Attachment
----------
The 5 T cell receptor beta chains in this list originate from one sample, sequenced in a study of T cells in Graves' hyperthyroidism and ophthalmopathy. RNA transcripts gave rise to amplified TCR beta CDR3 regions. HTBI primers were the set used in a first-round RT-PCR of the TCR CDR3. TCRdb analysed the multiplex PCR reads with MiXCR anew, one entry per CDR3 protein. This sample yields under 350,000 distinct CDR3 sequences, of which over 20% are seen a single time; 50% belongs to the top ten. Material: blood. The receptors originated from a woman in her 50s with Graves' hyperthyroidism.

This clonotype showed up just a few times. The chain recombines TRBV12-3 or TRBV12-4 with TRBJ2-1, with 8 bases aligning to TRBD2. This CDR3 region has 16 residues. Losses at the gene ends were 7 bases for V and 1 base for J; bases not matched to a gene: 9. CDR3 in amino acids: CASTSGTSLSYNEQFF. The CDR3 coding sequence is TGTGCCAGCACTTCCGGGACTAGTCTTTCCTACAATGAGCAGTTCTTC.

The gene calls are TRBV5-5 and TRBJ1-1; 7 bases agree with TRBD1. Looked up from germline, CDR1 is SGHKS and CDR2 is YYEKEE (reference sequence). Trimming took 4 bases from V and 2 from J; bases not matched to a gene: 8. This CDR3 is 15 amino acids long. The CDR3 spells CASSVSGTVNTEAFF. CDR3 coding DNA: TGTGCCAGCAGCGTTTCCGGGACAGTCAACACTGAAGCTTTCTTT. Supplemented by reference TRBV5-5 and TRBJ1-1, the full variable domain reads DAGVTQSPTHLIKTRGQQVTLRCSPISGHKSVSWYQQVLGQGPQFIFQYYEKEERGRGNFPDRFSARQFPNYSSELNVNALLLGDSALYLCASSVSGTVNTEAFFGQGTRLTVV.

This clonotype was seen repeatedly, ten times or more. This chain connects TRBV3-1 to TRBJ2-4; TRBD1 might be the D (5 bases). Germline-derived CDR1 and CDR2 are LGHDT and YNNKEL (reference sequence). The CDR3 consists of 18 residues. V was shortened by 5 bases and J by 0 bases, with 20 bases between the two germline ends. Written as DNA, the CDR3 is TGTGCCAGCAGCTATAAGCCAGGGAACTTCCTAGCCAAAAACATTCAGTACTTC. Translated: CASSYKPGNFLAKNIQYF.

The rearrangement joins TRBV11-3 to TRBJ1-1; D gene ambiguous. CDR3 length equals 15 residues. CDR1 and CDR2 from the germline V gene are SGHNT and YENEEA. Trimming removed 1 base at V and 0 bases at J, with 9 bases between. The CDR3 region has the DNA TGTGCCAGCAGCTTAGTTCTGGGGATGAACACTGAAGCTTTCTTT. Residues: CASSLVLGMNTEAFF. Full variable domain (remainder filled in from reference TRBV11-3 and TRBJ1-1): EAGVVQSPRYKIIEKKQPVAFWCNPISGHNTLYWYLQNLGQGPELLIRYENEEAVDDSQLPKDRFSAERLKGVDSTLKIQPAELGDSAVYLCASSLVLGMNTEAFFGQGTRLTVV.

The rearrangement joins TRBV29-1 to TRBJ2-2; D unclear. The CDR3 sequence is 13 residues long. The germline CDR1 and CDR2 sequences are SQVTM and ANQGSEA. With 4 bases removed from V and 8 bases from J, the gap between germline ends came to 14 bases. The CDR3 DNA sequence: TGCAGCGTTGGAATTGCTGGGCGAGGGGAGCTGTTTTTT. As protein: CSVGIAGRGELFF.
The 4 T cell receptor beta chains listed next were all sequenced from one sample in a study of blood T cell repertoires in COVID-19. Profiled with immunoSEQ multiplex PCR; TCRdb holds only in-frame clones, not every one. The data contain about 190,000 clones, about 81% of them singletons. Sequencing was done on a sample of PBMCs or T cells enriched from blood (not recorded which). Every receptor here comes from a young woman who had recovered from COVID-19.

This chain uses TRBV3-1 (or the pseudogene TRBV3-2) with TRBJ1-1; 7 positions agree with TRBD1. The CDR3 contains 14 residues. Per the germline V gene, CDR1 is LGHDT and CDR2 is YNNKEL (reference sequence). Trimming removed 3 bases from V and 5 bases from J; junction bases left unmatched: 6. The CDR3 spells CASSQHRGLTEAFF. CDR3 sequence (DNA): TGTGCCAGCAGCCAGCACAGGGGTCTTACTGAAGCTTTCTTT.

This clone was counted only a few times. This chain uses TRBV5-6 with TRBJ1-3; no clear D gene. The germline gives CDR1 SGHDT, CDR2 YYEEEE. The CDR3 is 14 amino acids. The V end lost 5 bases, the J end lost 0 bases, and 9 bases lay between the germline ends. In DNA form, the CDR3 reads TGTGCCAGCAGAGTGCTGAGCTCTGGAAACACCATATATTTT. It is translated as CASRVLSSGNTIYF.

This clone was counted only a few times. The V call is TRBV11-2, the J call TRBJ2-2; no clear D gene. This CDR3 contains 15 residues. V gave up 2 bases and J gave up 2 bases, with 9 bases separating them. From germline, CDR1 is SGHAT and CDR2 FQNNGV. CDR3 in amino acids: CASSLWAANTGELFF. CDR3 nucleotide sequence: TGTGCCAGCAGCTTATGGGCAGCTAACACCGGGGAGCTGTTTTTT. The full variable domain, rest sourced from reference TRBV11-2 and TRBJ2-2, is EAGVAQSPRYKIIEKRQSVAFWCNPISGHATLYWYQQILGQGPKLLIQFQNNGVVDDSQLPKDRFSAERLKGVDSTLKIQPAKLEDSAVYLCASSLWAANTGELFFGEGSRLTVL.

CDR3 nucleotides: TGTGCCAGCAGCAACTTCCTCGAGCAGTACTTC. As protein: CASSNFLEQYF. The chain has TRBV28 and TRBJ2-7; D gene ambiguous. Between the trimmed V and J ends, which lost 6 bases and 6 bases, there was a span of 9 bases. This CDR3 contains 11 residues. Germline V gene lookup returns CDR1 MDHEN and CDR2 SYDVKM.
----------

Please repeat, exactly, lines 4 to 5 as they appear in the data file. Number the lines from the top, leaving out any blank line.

This clonotype was seen repeatedly, ten times or more. This chain connects TRBV3-1 to TRBJ2-4; TRBD1 might be the D (5 bases). Germline-derived CDR1 and CDR2 are LGHDT and YNNKEL (reference sequence). The CDR3 consists of 18 residues. V was shortened by 5 bases and J by 0 bases, with 20 bases between the two germline ends. Written as DNA, the CDR3 is TGTGCCAGCAGCTATAAGCCAGGGAACTTCCTAGCCAAAAACATTCAGTACTTC. Translated: CASSYKPGNFLAKNIQYF.

The rearrangement joins TRBV11-3 to TRBJ1-1; D gene ambiguous. CDR3 length equals 15 residues. CDR1 and CDR2 from the germline V gene are SGHNT and YENEEA. Trimming removed 1 base at V and 0 bases at J, with 9 bases between. The CDR3 region has the DNA TGTGCCAGCAGCTTAGTTCTGGGGATGAACACTGAAGCTTTCTTT. Residues: CASSLVLGMNTEAFF. Full variable domain (remainder filled in from reference TRBV11-3 and TRBJ1-1): EAGVVQSPRYKIIEKKQPVAFWCNPISGHNTLYWYLQNLGQGPELLIRYENEEAVDDSQLPKDRFSAERLKGVDSTLKIQPAELGDSAVYLCASSLVLGMNTEAFFGQGTRLTVV.